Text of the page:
“He was a nice fellow to work for,” the 72-year-old said. As part of his job, the trainer often flew across the country on the businessman’s private jet to look at horses. Sometimes Perot would go along and other times Benson was flying solo.

One Christmas the businessman received a camel as a gag gift and instructed Benson to do something with the animal. The trainer taught the camel to pull a sulky, a 2-wheel cart used in trotting horse races.

For full story see the Murphy Monitor at http://www.etypeservices.com/Murphy%20MonitorID247/default.aspx

Herman Benson proudly shows a photo of himself atop a Saddlebred horse in 1960.

Herman Benson proudly shows a photo of himself atop a Saddlebred horse in 1960.

0 Comments

Related News

Send a letter to Santa this Christmas

Send a letter to Santa this Christmas

If you’re the parents/guardians of elementary school-age children, the Monitor is collecting Letters to Santa again this year. The letters will be printed in the December 23 edition of The Murphy Monitor. Please print out the attached document, have your child write...

read more
Dance studio makes its debut

Dance studio makes its debut

Walking into Kaiser Center for the Performing Arts for the first time, patrons might find it hard to believe it was once the site of the former home décor store, Tuesday Morning. Aisles of kitchen gadgets, shower curtains and pet beds have now been replaced with a...

read more
Gardener shares bounty

Gardener shares bounty

 Home gardener Catherine “Cathi” Banks has learned by trial and error how to get the most from the raised bed gardens that have lined her backyard in Murphy for the last six years.  In fact, Banks’ has not only had good luck with her gardening adventure, she...

read more
Homeowner goes on a kitchen garden adventure

Homeowner goes on a kitchen garden adventure

After a few years of growing the typical Texas flowers; pan­sies in the winter, impatiens in the summer in the normal front flowerbeds, homeowner Kori Hendrix realized she wanted more variety and more gardens at her Wylie home. There was ample opportuni­ty to make...

read more
Checklist for new homeowners makes a move easier

Checklist for new homeowners makes a move easier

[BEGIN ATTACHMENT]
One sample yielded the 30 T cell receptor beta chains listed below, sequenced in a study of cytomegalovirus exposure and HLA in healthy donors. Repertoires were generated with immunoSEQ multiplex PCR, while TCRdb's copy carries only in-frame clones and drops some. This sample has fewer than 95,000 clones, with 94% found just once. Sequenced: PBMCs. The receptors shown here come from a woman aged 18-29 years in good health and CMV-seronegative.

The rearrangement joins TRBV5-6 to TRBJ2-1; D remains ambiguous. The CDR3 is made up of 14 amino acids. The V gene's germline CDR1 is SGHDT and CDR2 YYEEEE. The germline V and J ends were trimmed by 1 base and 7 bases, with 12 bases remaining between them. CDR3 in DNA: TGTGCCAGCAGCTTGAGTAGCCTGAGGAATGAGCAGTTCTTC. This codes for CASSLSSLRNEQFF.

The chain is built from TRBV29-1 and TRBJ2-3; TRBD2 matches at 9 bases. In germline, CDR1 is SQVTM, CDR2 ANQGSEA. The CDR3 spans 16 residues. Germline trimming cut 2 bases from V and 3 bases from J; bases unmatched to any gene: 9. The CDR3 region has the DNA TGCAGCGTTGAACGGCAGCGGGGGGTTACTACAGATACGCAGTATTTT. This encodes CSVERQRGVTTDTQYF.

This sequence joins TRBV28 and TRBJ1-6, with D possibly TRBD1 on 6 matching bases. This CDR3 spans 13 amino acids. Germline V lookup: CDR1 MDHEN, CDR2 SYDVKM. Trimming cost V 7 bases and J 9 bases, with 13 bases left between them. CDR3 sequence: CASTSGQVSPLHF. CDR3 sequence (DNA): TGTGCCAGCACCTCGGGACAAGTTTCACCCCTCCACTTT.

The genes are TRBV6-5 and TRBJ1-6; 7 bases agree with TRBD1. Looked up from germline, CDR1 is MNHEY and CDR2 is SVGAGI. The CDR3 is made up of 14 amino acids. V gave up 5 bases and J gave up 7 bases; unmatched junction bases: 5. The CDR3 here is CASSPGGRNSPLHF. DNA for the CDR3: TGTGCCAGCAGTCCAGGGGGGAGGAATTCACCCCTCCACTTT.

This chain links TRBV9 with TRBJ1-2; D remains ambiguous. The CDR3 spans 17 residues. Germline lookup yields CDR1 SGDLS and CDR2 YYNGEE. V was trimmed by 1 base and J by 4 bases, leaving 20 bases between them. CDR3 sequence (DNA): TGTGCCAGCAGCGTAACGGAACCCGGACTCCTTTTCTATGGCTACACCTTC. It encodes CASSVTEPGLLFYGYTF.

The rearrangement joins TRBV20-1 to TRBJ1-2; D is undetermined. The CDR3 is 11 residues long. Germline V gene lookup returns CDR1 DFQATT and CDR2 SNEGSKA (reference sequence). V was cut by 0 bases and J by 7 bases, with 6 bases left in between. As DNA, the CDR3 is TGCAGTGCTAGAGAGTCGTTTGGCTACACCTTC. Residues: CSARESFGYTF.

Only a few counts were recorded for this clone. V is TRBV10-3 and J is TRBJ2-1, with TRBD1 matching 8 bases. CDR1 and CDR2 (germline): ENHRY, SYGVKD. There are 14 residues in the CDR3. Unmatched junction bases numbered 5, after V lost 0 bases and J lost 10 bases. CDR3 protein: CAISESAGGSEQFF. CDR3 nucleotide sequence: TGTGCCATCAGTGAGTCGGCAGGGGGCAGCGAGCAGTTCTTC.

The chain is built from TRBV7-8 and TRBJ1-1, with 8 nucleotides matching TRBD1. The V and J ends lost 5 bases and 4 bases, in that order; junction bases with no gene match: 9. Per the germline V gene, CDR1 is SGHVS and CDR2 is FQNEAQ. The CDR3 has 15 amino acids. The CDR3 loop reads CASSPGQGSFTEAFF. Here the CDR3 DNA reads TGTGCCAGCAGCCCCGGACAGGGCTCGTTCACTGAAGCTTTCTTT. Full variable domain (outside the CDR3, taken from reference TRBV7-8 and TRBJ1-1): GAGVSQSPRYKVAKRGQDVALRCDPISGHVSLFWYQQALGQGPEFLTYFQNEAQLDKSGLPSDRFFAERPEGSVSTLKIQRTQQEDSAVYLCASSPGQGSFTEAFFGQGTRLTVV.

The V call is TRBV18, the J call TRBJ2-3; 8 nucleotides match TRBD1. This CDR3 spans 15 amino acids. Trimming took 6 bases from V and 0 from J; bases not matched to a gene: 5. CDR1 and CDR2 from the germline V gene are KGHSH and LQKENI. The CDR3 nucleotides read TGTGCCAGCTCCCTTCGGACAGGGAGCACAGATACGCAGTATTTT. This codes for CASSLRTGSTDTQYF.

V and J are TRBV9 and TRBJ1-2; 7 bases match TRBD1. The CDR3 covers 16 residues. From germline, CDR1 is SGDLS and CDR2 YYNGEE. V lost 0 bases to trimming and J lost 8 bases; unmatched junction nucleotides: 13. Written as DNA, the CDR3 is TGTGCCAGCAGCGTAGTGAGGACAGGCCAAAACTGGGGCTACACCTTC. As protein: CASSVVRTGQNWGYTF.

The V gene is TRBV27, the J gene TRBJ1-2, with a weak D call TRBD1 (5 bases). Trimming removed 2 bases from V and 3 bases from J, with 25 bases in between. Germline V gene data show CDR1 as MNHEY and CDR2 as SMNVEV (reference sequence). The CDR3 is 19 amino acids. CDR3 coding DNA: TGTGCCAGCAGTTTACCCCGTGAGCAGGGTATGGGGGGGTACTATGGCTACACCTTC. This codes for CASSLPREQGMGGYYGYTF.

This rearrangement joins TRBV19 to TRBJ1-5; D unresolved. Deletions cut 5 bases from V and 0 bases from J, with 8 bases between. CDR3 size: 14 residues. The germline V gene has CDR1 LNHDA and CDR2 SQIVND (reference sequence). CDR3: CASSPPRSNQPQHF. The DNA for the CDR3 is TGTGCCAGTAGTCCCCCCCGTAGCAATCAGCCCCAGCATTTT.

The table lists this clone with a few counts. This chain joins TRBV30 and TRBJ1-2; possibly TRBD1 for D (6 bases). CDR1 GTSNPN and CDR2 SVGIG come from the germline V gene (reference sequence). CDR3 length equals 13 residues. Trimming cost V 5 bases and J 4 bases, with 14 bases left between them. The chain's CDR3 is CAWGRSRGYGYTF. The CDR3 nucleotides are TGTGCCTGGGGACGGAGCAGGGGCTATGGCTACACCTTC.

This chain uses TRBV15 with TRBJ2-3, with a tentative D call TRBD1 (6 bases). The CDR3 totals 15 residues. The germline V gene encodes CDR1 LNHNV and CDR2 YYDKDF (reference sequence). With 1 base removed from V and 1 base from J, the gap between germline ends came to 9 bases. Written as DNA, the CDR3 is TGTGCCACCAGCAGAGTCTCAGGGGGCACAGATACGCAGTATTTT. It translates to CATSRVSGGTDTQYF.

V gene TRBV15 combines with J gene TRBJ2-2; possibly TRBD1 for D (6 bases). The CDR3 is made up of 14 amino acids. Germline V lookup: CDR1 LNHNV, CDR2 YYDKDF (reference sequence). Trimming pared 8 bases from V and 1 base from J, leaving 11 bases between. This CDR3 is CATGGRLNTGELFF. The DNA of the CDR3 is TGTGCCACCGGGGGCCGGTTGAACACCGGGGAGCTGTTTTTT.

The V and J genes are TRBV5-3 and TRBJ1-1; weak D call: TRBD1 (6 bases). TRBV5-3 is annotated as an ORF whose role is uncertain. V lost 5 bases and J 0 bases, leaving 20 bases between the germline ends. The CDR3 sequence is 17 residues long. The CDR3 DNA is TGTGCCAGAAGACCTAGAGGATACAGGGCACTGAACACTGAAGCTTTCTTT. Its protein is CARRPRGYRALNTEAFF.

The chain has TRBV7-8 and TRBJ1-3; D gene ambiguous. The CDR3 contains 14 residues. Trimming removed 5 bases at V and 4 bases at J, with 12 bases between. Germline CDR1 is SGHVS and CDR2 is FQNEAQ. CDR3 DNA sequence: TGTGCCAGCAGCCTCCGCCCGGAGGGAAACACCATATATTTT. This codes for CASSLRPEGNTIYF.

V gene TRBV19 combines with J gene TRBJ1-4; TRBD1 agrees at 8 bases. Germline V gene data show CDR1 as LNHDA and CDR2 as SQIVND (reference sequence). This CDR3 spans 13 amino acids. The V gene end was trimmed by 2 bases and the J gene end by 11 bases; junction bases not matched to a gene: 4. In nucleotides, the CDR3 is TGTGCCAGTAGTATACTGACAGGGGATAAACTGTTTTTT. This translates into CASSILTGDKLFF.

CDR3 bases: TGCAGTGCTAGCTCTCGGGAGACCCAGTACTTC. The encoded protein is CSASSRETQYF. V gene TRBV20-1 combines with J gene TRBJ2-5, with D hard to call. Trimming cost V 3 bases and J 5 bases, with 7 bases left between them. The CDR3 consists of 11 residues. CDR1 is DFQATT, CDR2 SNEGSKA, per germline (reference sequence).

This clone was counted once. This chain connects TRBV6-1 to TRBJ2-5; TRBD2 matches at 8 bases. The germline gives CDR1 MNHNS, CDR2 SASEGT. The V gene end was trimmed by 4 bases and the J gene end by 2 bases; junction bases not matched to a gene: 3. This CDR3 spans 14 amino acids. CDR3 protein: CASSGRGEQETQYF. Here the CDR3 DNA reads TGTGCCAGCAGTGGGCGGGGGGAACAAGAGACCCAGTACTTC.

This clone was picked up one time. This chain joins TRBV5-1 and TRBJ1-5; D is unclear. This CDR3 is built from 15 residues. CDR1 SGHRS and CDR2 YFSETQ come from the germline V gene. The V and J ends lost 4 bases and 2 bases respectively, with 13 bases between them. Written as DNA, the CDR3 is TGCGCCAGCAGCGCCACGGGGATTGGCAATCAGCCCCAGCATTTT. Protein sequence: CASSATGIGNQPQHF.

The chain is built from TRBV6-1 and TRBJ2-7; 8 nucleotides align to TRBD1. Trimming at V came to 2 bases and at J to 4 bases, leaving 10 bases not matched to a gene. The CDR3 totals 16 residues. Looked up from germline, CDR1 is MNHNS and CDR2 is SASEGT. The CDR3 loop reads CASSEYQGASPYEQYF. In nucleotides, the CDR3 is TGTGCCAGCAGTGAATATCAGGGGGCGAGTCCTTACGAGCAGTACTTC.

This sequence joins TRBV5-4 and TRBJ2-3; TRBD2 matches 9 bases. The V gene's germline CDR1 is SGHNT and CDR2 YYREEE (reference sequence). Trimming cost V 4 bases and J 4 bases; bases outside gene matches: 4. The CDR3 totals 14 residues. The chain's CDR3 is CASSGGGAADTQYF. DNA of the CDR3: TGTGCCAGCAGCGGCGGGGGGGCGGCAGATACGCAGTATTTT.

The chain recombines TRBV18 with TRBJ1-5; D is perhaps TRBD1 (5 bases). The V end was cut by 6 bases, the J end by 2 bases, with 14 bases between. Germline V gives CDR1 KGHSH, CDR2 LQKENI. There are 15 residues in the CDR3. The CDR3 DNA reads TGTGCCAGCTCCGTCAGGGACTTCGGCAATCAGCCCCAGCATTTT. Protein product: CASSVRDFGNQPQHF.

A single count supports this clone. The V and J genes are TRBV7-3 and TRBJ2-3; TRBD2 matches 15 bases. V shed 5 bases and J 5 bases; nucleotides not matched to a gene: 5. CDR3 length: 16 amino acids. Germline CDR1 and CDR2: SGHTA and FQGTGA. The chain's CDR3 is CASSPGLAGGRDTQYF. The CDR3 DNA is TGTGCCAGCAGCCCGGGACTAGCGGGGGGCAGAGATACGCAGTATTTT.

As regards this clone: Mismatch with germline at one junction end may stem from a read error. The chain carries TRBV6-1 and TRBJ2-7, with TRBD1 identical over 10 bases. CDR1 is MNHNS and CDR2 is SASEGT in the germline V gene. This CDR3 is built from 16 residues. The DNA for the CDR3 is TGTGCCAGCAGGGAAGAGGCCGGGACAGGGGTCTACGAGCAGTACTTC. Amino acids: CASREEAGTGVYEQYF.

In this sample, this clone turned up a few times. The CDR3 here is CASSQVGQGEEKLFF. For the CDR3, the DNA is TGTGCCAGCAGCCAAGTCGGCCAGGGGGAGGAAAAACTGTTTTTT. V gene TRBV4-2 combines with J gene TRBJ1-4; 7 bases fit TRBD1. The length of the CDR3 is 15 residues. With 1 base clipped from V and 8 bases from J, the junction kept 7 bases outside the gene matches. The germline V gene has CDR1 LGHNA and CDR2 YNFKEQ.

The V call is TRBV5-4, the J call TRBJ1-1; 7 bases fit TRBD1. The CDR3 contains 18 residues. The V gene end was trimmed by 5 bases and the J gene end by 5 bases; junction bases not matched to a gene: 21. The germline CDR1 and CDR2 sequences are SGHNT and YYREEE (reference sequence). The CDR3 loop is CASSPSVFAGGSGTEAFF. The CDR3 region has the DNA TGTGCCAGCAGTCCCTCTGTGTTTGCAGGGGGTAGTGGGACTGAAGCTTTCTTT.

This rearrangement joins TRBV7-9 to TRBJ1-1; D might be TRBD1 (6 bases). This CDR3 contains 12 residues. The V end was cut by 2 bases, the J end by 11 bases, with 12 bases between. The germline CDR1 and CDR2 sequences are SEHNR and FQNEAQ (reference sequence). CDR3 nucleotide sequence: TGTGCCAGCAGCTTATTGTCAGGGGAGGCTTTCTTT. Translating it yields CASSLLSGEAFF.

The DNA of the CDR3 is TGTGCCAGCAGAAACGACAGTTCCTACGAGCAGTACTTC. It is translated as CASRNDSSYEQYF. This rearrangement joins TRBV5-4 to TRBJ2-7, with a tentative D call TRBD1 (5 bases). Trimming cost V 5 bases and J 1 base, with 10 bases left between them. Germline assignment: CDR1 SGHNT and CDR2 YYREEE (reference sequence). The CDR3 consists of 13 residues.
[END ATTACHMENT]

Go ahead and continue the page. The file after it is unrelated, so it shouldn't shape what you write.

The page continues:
Now that you’ve closed on your first house, you’re officially a homeowner. However, before you can get comfy in your new place, you need to actually move in. If you’ve never moved into a new house, there are a few things you may not be aware of. As you make plans to...

read more
Hit the trails

Hit the trails

I learned how to ride a bike on a pink glitter bicycle with white wheels, a cute basket, and rainbow tassel handles. As a kid, I spent countless hours ex­ploring the neighborhood streets with my matching pink helmet. Recently, I’ve been enjoying biking once again on...

read more
Set sail for fun times this summer

Set sail for fun times this summer

If I could bottle up a bit of June’s dreamy, luminescent sunshine, I would spritz it all year long to prolong that mag­ical early summer feeling. It’s practically impossible to feel sad this time of year when the outdoors beckons you every day. This is your chance to...

read more
Artisan, inventor fuse marriage, creativity

Artisan, inventor fuse marriage, creativity

Sue Darte blames her daugh­ter and a jewelry making class she took nine years ago for ig­niting a passion for the art of fusing glass. “A retail glass company had a Groupon coupon and I brought my daughter-in-law with me to make two pieces of jewelry,” Sue said. In...

read more
Make Mother’s Day bloom

Make Mother’s Day bloom

Mother’s Day is just around the corner and if you’re fortunate enough to still have your mom or grandmother in your life why not plan a special trip to honor them this year? We all know flowers and lunch are nice but how about escaping town to visit a place where...

read more